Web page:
Moments later, your Bluetooth connection will be established.

Connect to Bluetooth on the Raspberry Pi Desktop

If you prefer to setup your Raspberry Pi Bluetooth connections on the desktop, click the Bluetooth icon in the panel. In the menu, select Add Device to find discoverable devices, select the one you want, then Pair to begin the pairing/trust process.

Raspberry Pi Bluetooth selection menu

Bluetooth is up and running!

Connect an Older Raspberry Pi to Wi-Fi and Bluetooth

If you own a Raspberry Pi 2 or earlier, or a standard Raspberry Pi Zero, Wi-Fi is not an option. Indeed, in the case of the Raspberry Pi Zero, Ethernet is not an option either. The solution is USB dongles that add Wi-Fi and Bluetooth capability to the Pi.

Top USB Wi-Fi Dongle for Raspberry Pi

Need to connect your older Raspberry Pi to a wireless network? You’ll need a USB Wi-Fi dongle, but with limited USB ports on the original models, this can be frustrating. Ethernet might be preferable.

Raspberry Pi USB Wi-Fi dongle Raspberry Pi USB Wi-Fi dongle Buy Now On Amazon $11.63

Get a USB Bluetooth Dongle for Raspberry Pi

USB Bluetooth dongles are also available for the Raspberry Pi. However, you may find that you won’t enjoy the functionality from a dongle that can be enjoyed with integrated Bluetooth

USB Bluetooth dongle USB Bluetooth dongle Buy Now On Amazon $13.95

For Raspberry Pi Zero-based projects requiring Wi-Fi and Bluetooth, you have two options. The first is to switch to a Raspberry Pi Zero W, which is incredible value for a computer.

Raspberry Pi Zero W Raspberry Pi Zero W Buy Now On Amazon $30.00

Otherwise, you’ll need to connect standard USB dongles to your Pi Zero using a USB hub with a micro-USB cable. The dongles above will work on the Pi Zero with this USB hub.

Pi Zero USB hub Pi Zero USB hub Buy Now On Amazon $6.99

Wi-Fi on the Raspberry Pi 3 and 4 Is Enabled!

You should now be up and running with wireless and Bluetooth on the Raspberry Pi 3 and 4. As with any computer, it is straightforward to set up; with some operating systems, you can configure it before booting.

Meanwhile, Bluetooth is just as simple, and allows remote controls to be connected, as well as audio devices. The hardware is reliable and the software uncomplicated. And if you’re using an older Raspberry Pi, these features are also available via USB dongles.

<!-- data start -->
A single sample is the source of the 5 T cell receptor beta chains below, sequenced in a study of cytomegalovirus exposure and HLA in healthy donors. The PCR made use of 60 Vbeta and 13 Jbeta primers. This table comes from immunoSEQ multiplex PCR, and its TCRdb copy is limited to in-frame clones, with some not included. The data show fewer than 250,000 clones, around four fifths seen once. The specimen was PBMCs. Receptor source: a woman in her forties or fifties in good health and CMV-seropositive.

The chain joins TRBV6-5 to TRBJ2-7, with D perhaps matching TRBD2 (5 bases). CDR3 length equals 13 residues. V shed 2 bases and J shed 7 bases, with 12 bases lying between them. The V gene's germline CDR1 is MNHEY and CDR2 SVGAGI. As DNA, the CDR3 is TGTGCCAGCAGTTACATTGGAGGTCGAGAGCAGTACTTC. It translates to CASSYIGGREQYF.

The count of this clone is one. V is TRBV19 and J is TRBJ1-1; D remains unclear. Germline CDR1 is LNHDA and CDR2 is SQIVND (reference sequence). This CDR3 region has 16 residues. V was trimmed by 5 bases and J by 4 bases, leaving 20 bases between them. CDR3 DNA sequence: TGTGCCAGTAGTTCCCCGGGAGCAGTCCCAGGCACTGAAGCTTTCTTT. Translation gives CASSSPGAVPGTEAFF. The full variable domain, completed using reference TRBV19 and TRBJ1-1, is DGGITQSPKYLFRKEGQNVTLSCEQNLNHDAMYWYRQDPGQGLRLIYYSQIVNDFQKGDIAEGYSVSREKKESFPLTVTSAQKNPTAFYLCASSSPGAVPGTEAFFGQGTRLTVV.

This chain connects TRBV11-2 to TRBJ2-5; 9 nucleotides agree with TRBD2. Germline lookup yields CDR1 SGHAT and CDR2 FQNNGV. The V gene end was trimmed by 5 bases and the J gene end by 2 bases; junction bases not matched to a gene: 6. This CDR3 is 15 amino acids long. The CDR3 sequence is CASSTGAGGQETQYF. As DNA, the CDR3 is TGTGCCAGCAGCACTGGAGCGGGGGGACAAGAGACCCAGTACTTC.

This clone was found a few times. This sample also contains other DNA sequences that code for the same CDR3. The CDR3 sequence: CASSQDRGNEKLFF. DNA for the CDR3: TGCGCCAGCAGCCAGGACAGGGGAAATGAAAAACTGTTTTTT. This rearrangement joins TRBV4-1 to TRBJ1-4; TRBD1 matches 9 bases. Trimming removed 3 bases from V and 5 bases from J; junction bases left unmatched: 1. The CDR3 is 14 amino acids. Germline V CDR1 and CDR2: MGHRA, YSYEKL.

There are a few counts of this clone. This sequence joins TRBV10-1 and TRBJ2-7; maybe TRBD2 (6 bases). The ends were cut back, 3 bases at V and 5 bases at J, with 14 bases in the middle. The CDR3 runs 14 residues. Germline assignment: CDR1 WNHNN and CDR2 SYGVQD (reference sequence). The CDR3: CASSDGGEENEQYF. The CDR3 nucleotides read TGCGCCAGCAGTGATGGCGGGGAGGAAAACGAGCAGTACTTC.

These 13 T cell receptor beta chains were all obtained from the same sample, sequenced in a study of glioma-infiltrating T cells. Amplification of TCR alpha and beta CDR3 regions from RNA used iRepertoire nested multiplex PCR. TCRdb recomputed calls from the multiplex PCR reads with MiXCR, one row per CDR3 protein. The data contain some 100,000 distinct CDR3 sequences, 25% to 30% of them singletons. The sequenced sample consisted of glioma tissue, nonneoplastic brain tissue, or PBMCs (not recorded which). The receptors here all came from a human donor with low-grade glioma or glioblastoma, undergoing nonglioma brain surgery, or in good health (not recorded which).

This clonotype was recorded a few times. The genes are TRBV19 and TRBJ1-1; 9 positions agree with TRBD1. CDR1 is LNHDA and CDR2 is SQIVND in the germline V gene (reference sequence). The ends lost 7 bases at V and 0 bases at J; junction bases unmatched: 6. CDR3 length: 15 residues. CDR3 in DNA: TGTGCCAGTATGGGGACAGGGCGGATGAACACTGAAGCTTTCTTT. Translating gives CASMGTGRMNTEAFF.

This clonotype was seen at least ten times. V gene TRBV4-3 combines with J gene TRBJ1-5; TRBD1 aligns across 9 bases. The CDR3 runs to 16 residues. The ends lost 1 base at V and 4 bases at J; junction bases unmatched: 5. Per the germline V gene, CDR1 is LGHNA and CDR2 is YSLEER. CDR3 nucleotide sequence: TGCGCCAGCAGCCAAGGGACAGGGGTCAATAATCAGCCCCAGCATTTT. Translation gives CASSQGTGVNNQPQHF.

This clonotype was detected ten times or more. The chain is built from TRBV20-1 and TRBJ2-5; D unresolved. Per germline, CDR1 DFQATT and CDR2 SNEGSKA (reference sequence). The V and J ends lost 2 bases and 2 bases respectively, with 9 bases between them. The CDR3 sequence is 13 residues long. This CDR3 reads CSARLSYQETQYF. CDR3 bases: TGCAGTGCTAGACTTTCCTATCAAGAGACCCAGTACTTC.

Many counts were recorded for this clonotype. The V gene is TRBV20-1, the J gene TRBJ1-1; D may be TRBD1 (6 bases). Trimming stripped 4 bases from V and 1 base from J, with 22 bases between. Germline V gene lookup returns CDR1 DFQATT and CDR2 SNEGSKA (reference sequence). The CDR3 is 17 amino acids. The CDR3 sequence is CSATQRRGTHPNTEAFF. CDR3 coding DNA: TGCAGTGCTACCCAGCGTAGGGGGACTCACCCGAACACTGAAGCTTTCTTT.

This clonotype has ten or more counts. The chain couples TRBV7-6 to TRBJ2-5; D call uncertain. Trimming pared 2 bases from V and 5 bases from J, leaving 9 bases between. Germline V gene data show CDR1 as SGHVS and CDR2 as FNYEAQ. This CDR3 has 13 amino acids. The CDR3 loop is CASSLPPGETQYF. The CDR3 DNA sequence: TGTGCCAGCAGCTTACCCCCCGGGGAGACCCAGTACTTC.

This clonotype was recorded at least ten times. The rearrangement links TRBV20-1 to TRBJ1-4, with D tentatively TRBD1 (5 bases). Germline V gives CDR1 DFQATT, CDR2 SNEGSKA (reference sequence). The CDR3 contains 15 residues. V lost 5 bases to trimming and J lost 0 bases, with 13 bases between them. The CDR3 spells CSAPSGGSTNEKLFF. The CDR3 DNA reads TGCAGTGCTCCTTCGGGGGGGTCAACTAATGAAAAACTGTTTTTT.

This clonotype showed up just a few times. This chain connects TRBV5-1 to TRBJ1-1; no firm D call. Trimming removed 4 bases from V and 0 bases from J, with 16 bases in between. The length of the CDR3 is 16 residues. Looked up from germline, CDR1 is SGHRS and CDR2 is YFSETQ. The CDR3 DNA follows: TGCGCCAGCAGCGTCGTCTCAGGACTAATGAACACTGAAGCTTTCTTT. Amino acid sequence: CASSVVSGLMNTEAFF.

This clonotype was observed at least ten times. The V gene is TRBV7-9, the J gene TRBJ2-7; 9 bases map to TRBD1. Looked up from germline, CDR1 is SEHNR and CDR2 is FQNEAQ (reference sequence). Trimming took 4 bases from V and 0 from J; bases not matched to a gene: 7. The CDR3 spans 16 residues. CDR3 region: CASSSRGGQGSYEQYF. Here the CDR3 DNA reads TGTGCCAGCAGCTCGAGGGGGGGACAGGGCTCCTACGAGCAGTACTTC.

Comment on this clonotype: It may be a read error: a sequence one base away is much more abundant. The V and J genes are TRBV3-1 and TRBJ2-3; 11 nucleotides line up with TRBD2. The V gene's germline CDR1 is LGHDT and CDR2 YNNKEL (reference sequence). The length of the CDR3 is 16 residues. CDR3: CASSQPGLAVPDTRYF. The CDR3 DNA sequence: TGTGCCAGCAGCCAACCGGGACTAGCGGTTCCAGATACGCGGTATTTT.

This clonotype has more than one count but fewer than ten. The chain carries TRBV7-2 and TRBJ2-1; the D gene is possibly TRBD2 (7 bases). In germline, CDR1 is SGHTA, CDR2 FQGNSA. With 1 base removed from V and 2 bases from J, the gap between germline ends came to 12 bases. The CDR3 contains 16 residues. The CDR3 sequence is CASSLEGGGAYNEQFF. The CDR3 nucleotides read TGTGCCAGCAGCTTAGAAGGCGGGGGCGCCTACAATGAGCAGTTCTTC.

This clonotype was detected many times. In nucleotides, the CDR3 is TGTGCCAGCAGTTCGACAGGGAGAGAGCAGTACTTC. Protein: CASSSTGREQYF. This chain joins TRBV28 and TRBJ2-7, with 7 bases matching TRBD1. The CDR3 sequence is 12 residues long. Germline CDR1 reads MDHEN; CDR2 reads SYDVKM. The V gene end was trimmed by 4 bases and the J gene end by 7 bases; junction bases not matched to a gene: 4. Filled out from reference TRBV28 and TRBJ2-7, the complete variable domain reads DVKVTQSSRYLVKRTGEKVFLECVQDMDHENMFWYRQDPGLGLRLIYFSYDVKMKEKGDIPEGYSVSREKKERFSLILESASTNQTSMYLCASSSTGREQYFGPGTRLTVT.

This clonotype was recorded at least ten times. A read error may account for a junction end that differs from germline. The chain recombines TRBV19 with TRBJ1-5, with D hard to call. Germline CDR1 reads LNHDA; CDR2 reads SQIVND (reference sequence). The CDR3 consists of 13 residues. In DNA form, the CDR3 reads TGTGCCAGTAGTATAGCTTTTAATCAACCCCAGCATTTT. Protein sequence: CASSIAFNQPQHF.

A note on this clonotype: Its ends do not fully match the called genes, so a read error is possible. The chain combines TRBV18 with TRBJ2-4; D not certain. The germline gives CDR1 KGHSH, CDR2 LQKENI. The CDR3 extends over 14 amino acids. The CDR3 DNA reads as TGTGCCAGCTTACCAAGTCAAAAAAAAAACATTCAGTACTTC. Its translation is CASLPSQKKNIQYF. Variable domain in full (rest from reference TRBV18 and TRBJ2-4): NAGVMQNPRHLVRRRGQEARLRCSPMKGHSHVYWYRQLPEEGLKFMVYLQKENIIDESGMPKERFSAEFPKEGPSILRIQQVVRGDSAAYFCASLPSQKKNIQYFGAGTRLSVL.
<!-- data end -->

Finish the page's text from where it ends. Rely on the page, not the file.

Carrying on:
If you haven’t already, here’s why you should try the new Raspberry Pi 4 Why Everyone Should Try the Raspberry Pi 4: New Features and Impressive Specs Interested in buying the Raspberry Pi 4? Here's what's new, as well as why three versions of the Raspberry Pi 4 are available. Read More .

Explore more about: Bluetooth, DIY Project Tutorials, Raspberry Pi, Wi-Fi.

Whatsapp Pinterest

Enjoyed this article? Stay informed by joining our newsletter!

Enter your Email

Leave a Reply

Your email address will not be published. Required fields are marked *

  1. Kurt
    March 4, 2018 at 5:16 am

    Just nudging this thread awake again...
    I've been bouncing around from site to site trying to get this working. Not sure if I have a damaged pi or what the problem is. Pretty much every one (obviously) has the same basic instructions and I've followed them to a T. Rechecked my steps. Rechecked everything again, (rinse & repeat)...but I still can't connect.
    Wireless says it's working on the pi after setup but when I unplug the ethernet cable, I get nothing and my wired connection in my network list goes dark with no replacing wireless connection.
    I appear to have the same problem with Bluetooth, although it did say it was connected to my PC at the end of the setup but then the connection disappeared.
    I now get this in my service status:
    Mar 04 03:17:08 octopi bluetoothd[680]: Starting SDP server
    Mar 04 03:17:08 octopi bluetoothd[680]: Bluetooth management interface 1.14 initialized
    Mar 04 03:17:08 octopi bluetoothd[680]: Sap driver initialization failed.
    Mar 04 03:17:08 octopi bluetoothd[680]: sap-server: Operation not permitted (1)
    Mar 04 03:56:11 octopi bluetoothd[680]: a2dp-sink profile connect failed for "MyPC": Protocol not available
    Mar 04 03:56:11 octopi bluetoothd[680]: a2dp-source profile connect failed for "MyPC": Protocol not available
    Mar 04 03:56:36 octopi bluetoothd[680]: a2dp-sink profile connect failed for "MyPC": Protocol not available
    Mar 04 03:56:36 octopi bluetoothd[680]: a2dp-source profile connect failed for "MyPC": Protocol not available
    Mar 04 04:03:02 octopi bluetoothd[680]: a2dp-sink profile connect failed for "MyPC": Protocol not available
    Mar 04 04:03:02 octopi bluetoothd[680]: a2dp-source profile connect failed for "MyPC": Protocol not available

    I don't even know what this means and probably says the answer right there but I don't know how to fix it. I'm now drinking copious amounts of rum (medicinally-for my nerves from dealing with this issue of course) and this is just getting harder so I'm calling it quits for tonight. Maybe tomorrow I can look at this again through hangover fogged eyeballs and it will become clear (doubt it), or some kind soul will have the answer for me and become my brand new favoritest person in the whole world.